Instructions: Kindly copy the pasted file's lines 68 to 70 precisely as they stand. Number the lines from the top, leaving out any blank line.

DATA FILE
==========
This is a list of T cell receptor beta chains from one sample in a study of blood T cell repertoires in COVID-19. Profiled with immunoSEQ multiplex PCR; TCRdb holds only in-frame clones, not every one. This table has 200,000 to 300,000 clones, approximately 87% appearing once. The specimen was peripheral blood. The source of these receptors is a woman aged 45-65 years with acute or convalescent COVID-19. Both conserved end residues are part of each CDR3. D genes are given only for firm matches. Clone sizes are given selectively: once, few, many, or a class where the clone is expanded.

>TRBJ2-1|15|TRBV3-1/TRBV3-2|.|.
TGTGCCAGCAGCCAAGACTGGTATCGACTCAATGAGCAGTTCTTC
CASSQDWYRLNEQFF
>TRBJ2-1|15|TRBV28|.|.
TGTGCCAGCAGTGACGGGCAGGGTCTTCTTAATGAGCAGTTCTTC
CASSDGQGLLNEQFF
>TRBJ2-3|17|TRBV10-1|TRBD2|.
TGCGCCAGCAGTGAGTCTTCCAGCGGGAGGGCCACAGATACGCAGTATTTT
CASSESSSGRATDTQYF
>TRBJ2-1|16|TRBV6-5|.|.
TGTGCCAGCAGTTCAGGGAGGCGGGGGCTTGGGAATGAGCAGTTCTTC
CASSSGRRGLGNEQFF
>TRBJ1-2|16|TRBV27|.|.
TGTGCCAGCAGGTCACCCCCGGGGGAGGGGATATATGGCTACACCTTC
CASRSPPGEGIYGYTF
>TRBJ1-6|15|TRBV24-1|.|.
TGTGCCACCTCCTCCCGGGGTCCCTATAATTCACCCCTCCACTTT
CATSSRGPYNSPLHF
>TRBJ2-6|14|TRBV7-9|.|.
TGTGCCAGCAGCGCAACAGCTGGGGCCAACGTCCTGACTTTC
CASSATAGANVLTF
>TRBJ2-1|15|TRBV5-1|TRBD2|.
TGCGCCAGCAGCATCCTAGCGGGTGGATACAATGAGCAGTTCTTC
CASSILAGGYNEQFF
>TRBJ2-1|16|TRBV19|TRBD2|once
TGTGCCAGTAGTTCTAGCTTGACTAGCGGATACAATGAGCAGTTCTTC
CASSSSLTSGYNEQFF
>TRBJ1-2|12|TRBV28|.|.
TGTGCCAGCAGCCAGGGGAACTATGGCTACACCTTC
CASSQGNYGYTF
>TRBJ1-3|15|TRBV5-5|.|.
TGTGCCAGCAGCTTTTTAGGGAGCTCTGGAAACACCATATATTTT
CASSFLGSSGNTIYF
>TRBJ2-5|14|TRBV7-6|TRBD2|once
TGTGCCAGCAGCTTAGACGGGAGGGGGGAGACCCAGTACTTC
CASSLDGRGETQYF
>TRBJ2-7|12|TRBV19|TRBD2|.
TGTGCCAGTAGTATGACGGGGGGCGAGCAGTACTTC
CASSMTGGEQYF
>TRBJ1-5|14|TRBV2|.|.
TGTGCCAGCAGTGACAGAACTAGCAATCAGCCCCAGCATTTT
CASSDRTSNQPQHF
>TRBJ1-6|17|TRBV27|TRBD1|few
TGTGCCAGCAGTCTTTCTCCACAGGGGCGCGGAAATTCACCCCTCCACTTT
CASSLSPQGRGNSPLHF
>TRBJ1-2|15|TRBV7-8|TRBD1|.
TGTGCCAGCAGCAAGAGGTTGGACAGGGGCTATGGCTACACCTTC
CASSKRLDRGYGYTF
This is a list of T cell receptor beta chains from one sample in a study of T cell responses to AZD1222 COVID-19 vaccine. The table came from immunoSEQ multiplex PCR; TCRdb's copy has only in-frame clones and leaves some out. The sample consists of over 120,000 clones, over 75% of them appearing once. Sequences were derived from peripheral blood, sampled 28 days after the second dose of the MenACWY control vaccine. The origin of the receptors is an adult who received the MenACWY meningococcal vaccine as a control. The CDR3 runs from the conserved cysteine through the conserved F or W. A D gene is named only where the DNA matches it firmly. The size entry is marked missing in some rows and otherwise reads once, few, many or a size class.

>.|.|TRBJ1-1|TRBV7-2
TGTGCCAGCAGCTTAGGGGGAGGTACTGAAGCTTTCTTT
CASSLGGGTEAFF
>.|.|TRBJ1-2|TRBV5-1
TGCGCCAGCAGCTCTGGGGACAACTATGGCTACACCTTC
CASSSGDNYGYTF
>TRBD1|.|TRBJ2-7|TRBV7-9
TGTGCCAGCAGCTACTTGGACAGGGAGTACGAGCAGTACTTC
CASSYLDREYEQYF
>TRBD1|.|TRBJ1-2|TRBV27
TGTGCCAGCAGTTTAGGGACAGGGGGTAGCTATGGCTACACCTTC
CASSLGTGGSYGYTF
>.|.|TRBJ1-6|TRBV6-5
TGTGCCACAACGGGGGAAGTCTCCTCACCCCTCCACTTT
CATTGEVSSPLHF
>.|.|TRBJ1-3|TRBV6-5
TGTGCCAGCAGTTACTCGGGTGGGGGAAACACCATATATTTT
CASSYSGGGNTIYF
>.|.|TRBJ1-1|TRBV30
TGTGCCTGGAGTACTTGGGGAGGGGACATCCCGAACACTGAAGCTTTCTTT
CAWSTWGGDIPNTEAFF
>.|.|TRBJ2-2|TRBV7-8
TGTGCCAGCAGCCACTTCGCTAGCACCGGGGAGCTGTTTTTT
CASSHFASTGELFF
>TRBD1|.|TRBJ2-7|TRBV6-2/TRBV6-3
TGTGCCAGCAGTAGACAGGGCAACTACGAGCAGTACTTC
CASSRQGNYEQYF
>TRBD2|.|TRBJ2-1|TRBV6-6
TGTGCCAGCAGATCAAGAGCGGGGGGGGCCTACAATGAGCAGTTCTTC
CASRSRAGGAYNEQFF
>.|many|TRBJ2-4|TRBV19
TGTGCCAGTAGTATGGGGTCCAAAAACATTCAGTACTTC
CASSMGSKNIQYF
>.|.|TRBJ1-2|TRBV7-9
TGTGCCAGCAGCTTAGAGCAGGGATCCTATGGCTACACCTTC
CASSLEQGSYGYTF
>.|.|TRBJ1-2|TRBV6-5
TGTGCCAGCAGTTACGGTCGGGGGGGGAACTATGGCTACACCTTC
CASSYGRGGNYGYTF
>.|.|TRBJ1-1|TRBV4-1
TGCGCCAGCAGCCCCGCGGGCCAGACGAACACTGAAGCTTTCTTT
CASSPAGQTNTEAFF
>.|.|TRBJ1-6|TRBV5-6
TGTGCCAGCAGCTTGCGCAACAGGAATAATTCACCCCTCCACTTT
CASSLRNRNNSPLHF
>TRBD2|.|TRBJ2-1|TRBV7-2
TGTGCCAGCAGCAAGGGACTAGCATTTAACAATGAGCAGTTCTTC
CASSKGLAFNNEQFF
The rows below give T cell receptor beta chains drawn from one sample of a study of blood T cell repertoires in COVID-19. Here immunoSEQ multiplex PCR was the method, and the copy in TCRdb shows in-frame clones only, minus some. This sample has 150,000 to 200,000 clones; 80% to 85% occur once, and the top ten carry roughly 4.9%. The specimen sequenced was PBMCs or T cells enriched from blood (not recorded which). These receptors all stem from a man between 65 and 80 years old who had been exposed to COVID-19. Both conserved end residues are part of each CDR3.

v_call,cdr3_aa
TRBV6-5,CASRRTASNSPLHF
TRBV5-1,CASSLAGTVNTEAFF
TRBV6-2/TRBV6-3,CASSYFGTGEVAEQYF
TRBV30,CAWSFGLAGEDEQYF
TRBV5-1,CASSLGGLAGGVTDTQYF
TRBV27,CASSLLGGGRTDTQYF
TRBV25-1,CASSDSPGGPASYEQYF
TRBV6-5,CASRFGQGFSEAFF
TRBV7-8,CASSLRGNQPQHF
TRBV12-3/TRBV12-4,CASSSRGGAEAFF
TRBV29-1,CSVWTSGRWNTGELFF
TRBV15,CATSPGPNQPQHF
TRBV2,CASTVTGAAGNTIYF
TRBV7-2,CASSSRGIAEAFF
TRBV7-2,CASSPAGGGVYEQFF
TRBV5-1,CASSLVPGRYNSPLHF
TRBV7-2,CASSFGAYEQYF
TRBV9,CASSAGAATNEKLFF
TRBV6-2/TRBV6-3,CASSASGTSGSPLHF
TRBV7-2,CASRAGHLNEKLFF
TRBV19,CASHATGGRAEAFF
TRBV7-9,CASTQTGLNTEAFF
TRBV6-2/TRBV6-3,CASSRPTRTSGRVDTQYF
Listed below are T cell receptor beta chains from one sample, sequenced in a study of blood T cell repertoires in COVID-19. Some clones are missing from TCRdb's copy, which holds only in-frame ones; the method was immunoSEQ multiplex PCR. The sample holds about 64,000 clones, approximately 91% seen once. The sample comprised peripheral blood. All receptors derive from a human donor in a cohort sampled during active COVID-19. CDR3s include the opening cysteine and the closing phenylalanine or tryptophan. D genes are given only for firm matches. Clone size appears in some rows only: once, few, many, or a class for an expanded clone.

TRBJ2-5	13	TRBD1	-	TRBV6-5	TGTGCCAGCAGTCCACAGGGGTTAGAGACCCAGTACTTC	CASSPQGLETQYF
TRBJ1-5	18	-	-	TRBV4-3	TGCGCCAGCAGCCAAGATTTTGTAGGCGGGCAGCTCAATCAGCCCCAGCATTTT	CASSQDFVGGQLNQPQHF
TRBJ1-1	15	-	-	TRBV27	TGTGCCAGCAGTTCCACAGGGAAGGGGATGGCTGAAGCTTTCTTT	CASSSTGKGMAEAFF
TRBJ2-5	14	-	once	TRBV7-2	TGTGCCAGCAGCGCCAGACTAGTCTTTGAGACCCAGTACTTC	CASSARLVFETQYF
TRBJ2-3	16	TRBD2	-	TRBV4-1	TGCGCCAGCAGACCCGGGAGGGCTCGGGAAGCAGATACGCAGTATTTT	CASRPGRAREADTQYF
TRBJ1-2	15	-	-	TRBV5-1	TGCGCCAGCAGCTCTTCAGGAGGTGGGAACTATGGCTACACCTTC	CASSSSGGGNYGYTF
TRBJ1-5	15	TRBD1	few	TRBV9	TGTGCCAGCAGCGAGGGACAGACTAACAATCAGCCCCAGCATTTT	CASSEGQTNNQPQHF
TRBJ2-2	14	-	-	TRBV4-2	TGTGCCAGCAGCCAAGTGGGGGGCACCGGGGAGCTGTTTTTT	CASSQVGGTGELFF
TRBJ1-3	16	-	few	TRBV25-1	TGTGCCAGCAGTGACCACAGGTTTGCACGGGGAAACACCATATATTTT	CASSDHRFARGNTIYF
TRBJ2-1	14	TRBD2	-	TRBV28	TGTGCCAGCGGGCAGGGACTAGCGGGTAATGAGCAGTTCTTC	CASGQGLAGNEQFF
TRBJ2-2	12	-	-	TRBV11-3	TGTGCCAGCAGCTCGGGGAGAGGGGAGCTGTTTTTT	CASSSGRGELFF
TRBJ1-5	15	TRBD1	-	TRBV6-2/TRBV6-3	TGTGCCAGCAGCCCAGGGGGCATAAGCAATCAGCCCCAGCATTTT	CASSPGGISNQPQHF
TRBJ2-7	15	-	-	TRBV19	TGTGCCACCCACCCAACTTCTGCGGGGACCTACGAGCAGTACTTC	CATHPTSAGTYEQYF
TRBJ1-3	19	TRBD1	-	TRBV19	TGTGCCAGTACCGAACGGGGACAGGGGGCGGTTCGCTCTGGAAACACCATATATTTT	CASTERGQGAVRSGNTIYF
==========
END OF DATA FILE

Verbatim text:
CASSYSGGGNTIYF
>.|.|TRBJ1-1|TRBV30
TGTGCCTGGAGTACTTGGGGAGGGGACATCCCGAACACTGAAGCTTTCTTT